Re: [scrumdevelopment] Design vs delivery
- inanc_gumus wrote:
> Hello,When you mention "over designing" and "technical debt" together like
> I am a SM, and one of my team members said to me that: 'Even we
> couldn't delivered our committed stories PO didn't get angry w/us. I
> think PO might angry in these situations, so we can know where to
> stop over designing. He should decide whether technical debt is
> accepted or not. So we can deliver what he wants'.
this, it make me think there's a misunderstanding. Let me describe the
way I look at these and you can tell me if that's the way you intend, or
if you mean something else.
I highly recommend designing for the current functionality, only. That
doesn't mean that I don't /think/ about what I expect to need in the
future. I do that all the time. Sometimes it influences the choices I
make so as to not "paint myself into a corner." I'm careful, however,
not to add flexibility for the future. I can always add that
flexibility when I need it.
Technical debt, to me, means that the code I've written isn't as clear
and clean as I can make it. Perhaps a method is misnamed, and doesn't
quite do what its name says it does. Perhaps a method or class is
taking responsibility for two different things. Perhaps a piece of code
is operating on multiple levels of abstraction. Perhaps there is
duplication, either obvious or subtle.
These are the sorts of things that I want to clean up to reduce
> I think, PO should not decide whether the team can have technicalPerhaps you could describe an example or two of what you mean by
> debt or not. Especially on design. I think, the team should deliver
> stories as 'done done', which contains refactored design too.
refactoring the design.
> What do you think? Should PO have a word on technical debt especiallyGenerally, I think not. When the technology itself is the product, then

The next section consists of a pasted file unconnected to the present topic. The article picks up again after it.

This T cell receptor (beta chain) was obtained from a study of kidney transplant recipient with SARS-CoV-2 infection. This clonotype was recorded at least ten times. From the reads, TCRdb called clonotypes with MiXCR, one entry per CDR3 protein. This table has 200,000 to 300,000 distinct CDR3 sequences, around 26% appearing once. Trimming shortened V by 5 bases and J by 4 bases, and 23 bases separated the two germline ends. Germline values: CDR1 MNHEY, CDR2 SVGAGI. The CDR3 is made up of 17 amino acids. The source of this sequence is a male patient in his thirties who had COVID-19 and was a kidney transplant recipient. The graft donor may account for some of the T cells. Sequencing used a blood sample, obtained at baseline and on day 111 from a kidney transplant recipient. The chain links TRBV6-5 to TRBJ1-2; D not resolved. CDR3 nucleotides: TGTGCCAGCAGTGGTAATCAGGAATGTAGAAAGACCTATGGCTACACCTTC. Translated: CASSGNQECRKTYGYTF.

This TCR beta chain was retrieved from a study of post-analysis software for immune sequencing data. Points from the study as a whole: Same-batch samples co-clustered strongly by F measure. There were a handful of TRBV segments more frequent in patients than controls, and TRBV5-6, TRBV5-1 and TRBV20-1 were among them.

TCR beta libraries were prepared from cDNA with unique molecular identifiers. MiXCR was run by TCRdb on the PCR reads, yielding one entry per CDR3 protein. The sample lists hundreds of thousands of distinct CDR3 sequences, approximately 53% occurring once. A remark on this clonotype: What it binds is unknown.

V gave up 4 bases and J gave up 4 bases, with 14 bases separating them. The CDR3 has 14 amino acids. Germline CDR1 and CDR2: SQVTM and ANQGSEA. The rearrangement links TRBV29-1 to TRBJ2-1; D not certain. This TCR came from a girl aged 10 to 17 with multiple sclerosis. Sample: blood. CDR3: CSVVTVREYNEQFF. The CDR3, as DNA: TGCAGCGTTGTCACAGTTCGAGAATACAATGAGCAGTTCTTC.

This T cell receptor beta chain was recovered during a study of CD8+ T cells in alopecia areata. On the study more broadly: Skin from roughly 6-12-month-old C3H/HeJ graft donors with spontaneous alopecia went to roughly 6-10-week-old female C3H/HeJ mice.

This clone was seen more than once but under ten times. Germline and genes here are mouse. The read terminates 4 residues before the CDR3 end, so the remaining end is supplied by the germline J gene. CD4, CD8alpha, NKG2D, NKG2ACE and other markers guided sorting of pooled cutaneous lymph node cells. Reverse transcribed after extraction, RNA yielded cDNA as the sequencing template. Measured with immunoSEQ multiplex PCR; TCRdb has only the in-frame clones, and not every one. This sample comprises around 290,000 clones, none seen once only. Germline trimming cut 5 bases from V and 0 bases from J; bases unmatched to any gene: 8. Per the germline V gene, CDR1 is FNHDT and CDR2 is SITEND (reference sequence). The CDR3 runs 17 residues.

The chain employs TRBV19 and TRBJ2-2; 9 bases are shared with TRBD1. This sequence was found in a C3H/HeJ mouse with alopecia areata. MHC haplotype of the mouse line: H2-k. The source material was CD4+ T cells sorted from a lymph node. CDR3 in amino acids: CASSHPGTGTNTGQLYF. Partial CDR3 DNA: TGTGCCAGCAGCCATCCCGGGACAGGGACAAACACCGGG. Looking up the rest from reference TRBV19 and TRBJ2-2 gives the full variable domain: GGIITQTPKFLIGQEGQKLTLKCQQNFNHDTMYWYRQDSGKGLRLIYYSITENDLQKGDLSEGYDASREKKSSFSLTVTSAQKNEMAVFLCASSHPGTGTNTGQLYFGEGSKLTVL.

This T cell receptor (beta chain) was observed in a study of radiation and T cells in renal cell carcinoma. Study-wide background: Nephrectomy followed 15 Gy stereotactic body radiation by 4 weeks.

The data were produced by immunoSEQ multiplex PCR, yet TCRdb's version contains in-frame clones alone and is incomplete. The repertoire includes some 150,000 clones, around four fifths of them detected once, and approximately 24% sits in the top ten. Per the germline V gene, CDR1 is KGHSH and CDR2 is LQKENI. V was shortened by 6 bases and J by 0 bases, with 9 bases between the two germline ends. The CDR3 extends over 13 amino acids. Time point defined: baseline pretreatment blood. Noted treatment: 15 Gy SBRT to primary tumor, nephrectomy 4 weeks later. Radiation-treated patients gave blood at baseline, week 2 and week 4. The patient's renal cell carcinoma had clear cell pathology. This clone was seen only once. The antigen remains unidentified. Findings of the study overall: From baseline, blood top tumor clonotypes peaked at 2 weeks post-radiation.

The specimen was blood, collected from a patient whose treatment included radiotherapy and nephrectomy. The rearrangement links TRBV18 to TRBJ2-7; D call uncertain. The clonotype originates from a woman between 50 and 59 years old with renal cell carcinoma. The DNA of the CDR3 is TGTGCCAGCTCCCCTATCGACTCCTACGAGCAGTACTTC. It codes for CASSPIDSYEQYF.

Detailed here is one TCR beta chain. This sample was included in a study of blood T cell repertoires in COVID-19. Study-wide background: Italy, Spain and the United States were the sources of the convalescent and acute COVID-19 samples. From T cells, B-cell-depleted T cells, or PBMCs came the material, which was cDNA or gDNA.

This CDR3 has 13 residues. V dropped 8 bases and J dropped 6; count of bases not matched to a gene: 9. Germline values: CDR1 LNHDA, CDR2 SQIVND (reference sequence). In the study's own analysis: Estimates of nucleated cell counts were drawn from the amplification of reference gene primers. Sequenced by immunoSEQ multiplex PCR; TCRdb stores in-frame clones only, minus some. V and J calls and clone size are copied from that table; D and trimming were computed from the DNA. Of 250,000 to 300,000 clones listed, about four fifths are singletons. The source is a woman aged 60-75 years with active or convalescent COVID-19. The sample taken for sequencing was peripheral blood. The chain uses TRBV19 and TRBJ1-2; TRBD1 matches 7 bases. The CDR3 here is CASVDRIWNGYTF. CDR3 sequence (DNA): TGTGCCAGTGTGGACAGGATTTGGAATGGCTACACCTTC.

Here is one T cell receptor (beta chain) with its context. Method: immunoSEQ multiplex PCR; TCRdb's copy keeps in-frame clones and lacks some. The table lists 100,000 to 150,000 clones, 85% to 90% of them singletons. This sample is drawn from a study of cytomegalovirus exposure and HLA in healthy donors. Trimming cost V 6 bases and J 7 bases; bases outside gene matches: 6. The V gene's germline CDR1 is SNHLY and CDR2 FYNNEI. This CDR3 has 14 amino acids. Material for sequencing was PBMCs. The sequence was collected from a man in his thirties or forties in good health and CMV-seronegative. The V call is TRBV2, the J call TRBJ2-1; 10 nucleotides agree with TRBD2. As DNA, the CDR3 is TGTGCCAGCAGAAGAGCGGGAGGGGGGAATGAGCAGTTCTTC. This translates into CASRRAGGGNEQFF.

> with design?
the design may be a legitimate concern of the PO. Otherwise, I think
the PO should focus on the benefits desired from the design, not the
features of the design.
* George Dinwiddie * http://blog.gdinwiddie.com
Software Development http://www.idiacomputing.com
Consultant and Coach http://www.agilemaryland.org
- Hello, inanc_gumus. On Friday, June 5, 2009, at 8:26:41 AM, you
> hello Roy,Maybe with a little more pressure, the PO can get them to kill
> --- In email@example.com, Roy Morien <roymorien@...>
>> I am troubled by your statements about the PO being angry about the situation. Having an environment where people can get angry, and thus put stress on others is not a good environment to work in.
> This is what one of the team member said to me. I think he is
> thinking that if PO would apply a pressure on the team, then the
> team would deliver more stories. They can spend less time thinking
> on design. And postponing refactoring it to later sprints.
themselves. That would be more efficient.
If not now, when? -- The Talmud
- On Jun 5, 2009, at 6:51 AM, George Dinwiddie wrote:
> Michael James wrote:I'm pretty sure we're saying the same thing. My experience of designing
>> One nit.... Wouldn't technical debt include anything that raises the
>> cost of future change, including neglected refactoring?
> Not /anything/. Neglected refactoring, yes. Designing for future
> needs, no.
for future needs (which aren't well understood) has been an *increase*
in the cost of future change.
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- (responding to Michael, George)
> > Not /anything/. Neglected refactoring, yes. Designing for futureI've never measured it, but I would think that design for
> > needs, no.
> I'm pretty sure we're saying the same thing. My experience of
> designing for future needs (which aren't well understood) has
> been an *increase* in the cost of future change.
future needs would increase the cost in any case, never mind
how well the needs are understood; never mind how sure we
are that the future requirements will eventually become
current requirements. There would be more to maintain and
there would be time spent on something not immediately
giving return on investment, so delaying RoI.
I would take any drive to design for future needs as an
indicator that the team lacks confidence in their ability
to cope with the future needs once they become current.
Perhaps that lack of confidence is something worth addressing.